We have an excellent fact sheet with information on Landscaping and Gardening for Birds that is available on our website, tulsamastergardeners.org, or by contacting the Master Gardener office. Ask for fact sheet #HLA-6435.
Garden tips
·        In fall, strawberry plants build up food reserves and form fruit buds for the next year’s crop. They should be fertilized between mid-August and mid-September with a nitrogen fertilizer such as ammonium sulfate at a rate of 1.5 pounds per 100-foot row. Apply 1 inch of water if no rain is expected.
·        You have all of September to plant cool-season vegetables like spinach, leaf lettuce, mustard and radishes, and until the middle of September to plant rutabagas, Swiss chard, garlic and turnips.
·        The last nitrogen fertilizer application of the year on warm-season grasses should be applied no later than Sept. 15.


Wednesday, August 30, 2017 0 comments By: Jack Downer

Fairy Rings are Varieties of Common Mushrooms

Fairy Ring Type of Mushrooms
Brian Jervis: Ask A Master Gardener
Tuesday, August 19, 2017
Q: There are mushrooms all over my yard and that of my neighbor’s. Are they harmful? What should I do about them? Tom B., Jenks
A: The summer of 2017 has been a bit abnormal. We have had few century-degree days and much more rain than usual. While the rain is truly beneficial to our flower beds, gardens and lawns, it can cause other undesirable issues, such as mushrooms and fairy rings.
Mushrooms are actually part of a fungus that grows underground, well hidden from sight. Your yard is naturally full of fungi (plural for fungus) and spores, some harmless and some problematic. Fungi are interesting as they are one of the few things in our yard that do not get their nutrients from photosynthesis. Fungi receive nutrients by either decomposing or consuming organic matter.
Another phenomenon of mushrooms is commonly known as a fairy ring. These rings are also known as fairy circle, elf circle, elf ring or pixie ring and are produced by many varieties of underground fungi. Fairy rings are simply an organized pattern of fungi, typically circular in nature. They typically expand from a central point into an arc or circle and are particularly noticeable when they grow in our lawns.
The ring’s appearance is variable and may occur in all types of turf grass. They may appear as green rings, brown rings or simply a ring of mushrooms. The rings range from a few inches to many feet across and may persist for years.
The fungus that causes these rings feeds on organic matter in the soil. As it feeds, it frees up the nutrient nitrogen in the organics, accounting for the dark green rings. Typically, most lawn fungi and their mushrooms don’t actually harm the health of a lawn. However, in some cases, the older fungal mass may be dense enough to prevent water penetration and actually starve the grass from nutrients, thus producing a ring of dehydrated dead grass.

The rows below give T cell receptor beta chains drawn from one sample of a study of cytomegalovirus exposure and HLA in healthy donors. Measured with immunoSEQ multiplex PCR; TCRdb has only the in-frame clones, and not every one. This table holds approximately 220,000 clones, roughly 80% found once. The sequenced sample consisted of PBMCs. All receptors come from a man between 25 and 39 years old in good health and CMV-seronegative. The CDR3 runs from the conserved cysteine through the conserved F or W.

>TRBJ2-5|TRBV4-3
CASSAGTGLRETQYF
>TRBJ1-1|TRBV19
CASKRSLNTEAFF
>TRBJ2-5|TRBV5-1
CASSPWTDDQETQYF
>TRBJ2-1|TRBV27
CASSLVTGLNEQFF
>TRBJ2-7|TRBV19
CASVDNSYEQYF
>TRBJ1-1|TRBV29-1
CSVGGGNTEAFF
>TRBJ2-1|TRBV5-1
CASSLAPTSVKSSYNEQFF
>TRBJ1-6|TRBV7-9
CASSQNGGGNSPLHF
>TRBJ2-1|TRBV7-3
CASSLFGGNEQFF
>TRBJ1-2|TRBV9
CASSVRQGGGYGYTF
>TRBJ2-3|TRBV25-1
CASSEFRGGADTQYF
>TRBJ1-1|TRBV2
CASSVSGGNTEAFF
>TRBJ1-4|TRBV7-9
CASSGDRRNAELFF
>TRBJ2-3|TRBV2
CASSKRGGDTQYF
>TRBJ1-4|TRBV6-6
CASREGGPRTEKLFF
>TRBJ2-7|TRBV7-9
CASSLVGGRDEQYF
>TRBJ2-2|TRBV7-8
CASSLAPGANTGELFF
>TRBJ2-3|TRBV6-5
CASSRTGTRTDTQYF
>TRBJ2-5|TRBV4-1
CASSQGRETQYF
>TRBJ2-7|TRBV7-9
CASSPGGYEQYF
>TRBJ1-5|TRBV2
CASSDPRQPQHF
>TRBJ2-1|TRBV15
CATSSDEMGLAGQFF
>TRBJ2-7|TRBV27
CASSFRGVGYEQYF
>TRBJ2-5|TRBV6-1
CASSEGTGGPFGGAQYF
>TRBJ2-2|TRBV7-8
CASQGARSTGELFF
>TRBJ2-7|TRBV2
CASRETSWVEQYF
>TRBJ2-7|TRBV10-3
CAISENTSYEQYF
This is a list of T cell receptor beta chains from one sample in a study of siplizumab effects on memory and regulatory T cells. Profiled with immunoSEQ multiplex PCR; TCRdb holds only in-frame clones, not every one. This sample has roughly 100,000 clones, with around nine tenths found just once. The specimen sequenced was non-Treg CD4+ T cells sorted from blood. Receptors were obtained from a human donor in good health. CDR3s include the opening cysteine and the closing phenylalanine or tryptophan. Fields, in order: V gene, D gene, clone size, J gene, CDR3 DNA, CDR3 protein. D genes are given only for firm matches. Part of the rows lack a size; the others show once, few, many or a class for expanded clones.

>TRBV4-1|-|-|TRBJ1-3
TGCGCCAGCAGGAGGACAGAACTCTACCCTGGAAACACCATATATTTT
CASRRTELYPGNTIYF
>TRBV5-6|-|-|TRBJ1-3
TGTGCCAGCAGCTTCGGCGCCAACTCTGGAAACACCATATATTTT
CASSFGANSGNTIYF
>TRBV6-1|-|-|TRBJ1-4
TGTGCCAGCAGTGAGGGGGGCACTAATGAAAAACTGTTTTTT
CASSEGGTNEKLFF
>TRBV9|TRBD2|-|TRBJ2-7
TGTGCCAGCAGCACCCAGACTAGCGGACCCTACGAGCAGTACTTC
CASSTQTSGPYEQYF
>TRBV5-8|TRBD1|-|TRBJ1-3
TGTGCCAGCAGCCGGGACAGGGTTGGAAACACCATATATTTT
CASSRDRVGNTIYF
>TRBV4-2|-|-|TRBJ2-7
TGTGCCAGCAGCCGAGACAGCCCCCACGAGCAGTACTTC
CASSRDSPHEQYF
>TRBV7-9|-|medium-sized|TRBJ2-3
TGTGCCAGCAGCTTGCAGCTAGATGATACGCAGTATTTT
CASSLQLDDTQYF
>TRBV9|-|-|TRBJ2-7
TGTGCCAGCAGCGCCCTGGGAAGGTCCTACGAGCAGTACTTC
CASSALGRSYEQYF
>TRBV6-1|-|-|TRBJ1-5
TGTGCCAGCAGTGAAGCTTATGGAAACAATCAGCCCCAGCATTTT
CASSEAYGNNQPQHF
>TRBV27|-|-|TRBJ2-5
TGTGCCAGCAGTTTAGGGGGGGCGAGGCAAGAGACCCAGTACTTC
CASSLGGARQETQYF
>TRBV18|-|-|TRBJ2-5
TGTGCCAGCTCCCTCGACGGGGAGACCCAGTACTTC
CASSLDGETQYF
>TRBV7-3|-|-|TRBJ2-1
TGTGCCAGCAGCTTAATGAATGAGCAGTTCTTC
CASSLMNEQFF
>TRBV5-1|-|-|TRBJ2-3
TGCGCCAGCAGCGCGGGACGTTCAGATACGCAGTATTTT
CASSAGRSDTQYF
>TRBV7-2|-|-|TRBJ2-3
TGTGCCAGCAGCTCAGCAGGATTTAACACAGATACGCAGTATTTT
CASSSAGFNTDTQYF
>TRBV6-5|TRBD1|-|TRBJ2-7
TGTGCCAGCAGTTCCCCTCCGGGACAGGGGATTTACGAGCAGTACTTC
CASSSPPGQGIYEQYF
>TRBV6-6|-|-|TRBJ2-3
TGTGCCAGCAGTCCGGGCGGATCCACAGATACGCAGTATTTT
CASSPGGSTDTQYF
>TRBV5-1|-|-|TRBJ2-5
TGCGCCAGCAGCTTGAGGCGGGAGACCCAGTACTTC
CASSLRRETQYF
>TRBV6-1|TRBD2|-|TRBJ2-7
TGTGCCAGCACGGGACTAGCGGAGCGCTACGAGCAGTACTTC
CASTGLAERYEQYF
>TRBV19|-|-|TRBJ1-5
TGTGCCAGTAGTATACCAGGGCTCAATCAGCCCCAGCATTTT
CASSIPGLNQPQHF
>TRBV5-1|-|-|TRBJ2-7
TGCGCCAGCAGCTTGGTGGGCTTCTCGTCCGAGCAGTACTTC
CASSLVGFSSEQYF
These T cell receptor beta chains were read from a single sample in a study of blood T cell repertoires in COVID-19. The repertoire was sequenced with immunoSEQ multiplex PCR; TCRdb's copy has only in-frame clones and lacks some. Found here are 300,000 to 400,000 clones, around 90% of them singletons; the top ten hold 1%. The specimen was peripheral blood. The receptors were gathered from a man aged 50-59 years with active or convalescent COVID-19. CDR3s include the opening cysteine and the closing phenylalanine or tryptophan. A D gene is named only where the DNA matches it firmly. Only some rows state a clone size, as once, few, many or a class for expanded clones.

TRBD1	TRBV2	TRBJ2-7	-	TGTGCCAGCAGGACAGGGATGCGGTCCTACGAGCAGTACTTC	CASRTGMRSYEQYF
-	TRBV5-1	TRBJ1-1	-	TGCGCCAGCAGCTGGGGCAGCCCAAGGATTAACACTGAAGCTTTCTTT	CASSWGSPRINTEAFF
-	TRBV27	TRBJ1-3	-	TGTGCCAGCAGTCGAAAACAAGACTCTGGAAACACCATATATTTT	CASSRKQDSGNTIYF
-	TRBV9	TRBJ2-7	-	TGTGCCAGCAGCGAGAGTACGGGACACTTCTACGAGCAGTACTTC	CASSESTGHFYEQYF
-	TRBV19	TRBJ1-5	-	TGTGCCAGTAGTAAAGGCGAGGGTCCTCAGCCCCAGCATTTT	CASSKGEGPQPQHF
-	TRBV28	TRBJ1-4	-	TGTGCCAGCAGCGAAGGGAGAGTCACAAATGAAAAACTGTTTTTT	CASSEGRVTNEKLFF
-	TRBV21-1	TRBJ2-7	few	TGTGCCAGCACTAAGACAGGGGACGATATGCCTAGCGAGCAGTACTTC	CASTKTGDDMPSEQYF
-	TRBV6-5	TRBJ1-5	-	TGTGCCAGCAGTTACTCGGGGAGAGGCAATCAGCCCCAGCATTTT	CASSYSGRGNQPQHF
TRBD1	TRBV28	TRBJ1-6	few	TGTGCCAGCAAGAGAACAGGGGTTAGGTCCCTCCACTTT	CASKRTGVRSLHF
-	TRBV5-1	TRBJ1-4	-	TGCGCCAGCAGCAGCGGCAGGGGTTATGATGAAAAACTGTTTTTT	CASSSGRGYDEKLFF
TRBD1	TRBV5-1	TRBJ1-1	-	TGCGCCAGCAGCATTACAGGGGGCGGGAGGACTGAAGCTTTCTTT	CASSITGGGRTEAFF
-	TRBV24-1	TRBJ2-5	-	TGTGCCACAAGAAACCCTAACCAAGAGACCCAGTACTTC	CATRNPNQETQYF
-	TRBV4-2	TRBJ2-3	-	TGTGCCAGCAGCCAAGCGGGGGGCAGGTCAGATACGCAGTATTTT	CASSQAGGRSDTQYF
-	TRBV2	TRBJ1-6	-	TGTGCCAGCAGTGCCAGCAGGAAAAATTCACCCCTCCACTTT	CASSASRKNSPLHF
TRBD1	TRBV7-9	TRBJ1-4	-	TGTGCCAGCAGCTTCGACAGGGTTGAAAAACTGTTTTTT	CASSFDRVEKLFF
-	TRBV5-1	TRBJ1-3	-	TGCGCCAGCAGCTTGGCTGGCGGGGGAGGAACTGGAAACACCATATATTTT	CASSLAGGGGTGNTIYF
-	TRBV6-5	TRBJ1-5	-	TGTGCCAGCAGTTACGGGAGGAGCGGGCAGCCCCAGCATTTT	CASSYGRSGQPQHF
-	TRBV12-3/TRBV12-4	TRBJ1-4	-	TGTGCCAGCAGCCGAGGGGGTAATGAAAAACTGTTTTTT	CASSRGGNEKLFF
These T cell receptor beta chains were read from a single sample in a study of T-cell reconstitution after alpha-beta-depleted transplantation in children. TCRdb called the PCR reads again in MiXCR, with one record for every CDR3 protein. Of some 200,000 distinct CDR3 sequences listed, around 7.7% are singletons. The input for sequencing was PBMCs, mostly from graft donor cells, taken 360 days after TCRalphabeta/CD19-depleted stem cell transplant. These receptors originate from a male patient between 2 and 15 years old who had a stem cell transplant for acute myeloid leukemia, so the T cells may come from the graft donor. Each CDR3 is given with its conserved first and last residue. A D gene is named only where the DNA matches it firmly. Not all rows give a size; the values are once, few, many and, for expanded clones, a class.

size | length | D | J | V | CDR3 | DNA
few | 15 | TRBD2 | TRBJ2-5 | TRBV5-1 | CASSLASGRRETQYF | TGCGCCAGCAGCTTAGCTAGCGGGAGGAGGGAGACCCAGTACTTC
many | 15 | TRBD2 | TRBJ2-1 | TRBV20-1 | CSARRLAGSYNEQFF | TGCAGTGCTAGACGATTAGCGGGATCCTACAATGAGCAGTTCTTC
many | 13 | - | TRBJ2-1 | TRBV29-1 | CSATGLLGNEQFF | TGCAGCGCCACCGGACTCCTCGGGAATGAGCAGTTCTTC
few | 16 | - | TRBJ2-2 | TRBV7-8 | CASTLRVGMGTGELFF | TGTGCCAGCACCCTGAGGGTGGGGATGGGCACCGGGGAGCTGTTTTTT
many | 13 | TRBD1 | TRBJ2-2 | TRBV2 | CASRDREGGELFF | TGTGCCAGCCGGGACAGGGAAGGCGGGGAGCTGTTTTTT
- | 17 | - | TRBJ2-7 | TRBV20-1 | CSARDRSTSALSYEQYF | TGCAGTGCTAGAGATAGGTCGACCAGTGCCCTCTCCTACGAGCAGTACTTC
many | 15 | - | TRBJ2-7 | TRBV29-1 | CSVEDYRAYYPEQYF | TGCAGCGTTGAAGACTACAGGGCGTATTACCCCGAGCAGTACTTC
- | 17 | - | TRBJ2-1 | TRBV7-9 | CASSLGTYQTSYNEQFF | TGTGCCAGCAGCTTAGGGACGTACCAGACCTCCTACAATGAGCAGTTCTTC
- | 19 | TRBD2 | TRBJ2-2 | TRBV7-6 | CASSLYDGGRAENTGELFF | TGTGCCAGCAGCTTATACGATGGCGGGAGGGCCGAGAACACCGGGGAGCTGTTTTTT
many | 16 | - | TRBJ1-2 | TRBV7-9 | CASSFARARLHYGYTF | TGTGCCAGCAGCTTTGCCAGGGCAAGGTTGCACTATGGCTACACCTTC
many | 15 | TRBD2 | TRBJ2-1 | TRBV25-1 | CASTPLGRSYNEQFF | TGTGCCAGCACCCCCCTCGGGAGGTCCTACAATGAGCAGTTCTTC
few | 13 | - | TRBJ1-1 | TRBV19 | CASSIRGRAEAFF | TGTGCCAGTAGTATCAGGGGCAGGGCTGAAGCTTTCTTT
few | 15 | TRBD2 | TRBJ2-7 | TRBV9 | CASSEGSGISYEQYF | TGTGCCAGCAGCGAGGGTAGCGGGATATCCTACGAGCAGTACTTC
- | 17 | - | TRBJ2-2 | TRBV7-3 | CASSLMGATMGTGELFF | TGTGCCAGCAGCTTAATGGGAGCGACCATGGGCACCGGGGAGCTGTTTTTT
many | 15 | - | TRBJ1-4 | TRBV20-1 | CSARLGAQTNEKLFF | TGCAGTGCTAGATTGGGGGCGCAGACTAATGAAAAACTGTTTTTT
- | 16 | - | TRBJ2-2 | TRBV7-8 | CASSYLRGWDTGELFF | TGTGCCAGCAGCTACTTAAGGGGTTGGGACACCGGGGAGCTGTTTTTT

Mushrooms, toadstools or puffballs may appear overnight, especially after a rain. They are the fleshly, spore-bearing fruiting bodies of the underground fungi. To be on the safe side, all of these mushrooms and puffballs should be considered poisonous and should be removed as soon as possible.
Management is not easy. Once the disease appears, it is difficult to eliminate. There is no natural control. Most people opt for greening the lawn with recommended amounts of nitrogen fertilizer, which effectively masks/hides the ring but does not eliminate it. Other measures you can take: remove mushrooms by regular mowing or raking; water deeply to minimize the loss of grass due to the fungal dehydration; remove excess thatch and aerate compacted soils; encourage beneficial soil microbes by top dressing with a humus builder, such as well-aged manure or finished compost. However, if grass is lost, reseeding or re-sodding may be needed.
There are fungicides labeled for fairy ring control, but most are not effective and usually require a certified professional for application. Your mantra should be to fertilize, water, aerate and mow. Unfortunately, the only option for complete elimination of the fungus is to remove and replace the soil and grass.
Garden tips
·        Always follow directions on the labels of synthetic and natural pesticide products. Labels will always list where the product may be used and which pest it is certified to cover. If you spray pesticides, do it early in the morning or late in the evening after bees have returned to their colony.
·        If your tomatoes are too tall and gangly, now is a good time to prune the top of the plants by as much as ⅓ to ½, depending on the plant. This will stimulate new limb growth and new fruit production after it cools.

·        Reseeding fescue is best done from mid-September through mid-October. If you plan on reseeding, begin scouting for good seed, there is no “best” variety. Purchase a fescue blend of three or more varieties, with or without Kentucky bluegrass. Read the label on the seed bag. A good blend will have 0.01 percent or less of undesirable “other crop” seeds.